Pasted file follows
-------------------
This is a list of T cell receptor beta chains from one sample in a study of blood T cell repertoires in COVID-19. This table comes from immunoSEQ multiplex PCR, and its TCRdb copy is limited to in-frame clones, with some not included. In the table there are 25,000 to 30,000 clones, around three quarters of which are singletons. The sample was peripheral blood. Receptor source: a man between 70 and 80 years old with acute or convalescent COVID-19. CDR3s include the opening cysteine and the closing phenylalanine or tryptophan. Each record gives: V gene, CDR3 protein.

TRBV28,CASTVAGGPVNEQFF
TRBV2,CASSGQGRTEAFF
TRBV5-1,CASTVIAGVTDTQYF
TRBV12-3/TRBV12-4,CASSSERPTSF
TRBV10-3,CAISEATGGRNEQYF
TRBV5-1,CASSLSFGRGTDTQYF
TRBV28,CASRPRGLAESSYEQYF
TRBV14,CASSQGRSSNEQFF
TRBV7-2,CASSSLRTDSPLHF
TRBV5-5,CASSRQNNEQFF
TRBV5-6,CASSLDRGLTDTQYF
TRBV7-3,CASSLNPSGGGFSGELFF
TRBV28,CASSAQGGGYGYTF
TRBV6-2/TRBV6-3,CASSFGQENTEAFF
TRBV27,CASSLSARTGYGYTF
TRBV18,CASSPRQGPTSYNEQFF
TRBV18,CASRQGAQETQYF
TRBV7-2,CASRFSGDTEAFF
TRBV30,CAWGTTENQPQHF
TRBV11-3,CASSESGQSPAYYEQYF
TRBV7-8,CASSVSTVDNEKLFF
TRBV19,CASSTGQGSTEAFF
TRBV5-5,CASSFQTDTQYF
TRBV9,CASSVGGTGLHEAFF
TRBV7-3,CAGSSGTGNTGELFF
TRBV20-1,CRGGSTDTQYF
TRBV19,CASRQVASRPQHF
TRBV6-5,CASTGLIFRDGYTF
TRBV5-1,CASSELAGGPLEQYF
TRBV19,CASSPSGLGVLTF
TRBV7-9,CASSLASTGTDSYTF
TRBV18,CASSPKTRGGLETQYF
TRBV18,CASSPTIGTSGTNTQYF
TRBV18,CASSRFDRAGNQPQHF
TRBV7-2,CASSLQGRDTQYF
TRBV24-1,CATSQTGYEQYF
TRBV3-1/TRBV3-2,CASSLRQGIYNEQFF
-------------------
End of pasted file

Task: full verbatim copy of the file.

This is a list of T cell receptor beta chains from one sample in a study of blood T cell repertoires in COVID-19. This table comes from immunoSEQ multiplex PCR, and its TCRdb copy is limited to in-frame clones, with some not included. In the table there are 25,000 to 30,000 clones, around three quarters of which are singletons. The sample was peripheral blood. Receptor source: a man between 70 and 80 years old with acute or convalescent COVID-19. CDR3s include the opening cysteine and the closing phenylalanine or tryptophan. Each record gives: V gene, CDR3 protein.

TRBV28,CASTVAGGPVNEQFF
TRBV2,CASSGQGRTEAFF
TRBV5-1,CASTVIAGVTDTQYF
TRBV12-3/TRBV12-4,CASSSERPTSF
TRBV10-3,CAISEATGGRNEQYF
TRBV5-1,CASSLSFGRGTDTQYF
TRBV28,CASRPRGLAESSYEQYF
TRBV14,CASSQGRSSNEQFF
TRBV7-2,CASSSLRTDSPLHF
TRBV5-5,CASSRQNNEQFF
TRBV5-6,CASSLDRGLTDTQYF
TRBV7-3,CASSLNPSGGGFSGELFF
TRBV28,CASSAQGGGYGYTF
TRBV6-2/TRBV6-3,CASSFGQENTEAFF
TRBV27,CASSLSARTGYGYTF
TRBV18,CASSPRQGPTSYNEQFF
TRBV18,CASRQGAQETQYF
TRBV7-2,CASRFSGDTEAFF
TRBV30,CAWGTTENQPQHF
TRBV11-3,CASSESGQSPAYYEQYF
TRBV7-8,CASSVSTVDNEKLFF
TRBV19,CASSTGQGSTEAFF
TRBV5-5,CASSFQTDTQYF
TRBV9,CASSVGGTGLHEAFF
TRBV7-3,CAGSSGTGNTGELFF
TRBV20-1,CRGGSTDTQYF
TRBV19,CASRQVASRPQHF
TRBV6-5,CASTGLIFRDGYTF
TRBV5-1,CASSELAGGPLEQYF
TRBV19,CASSPSGLGVLTF
TRBV7-9,CASSLASTGTDSYTF
TRBV18,CASSPKTRGGLETQYF
TRBV18,CASSPTIGTSGTNTQYF
TRBV18,CASSRFDRAGNQPQHF
TRBV7-2,CASSLQGRDTQYF
TRBV24-1,CATSQTGYEQYF
TRBV3-1/TRBV3-2,CASSLRQGIYNEQFF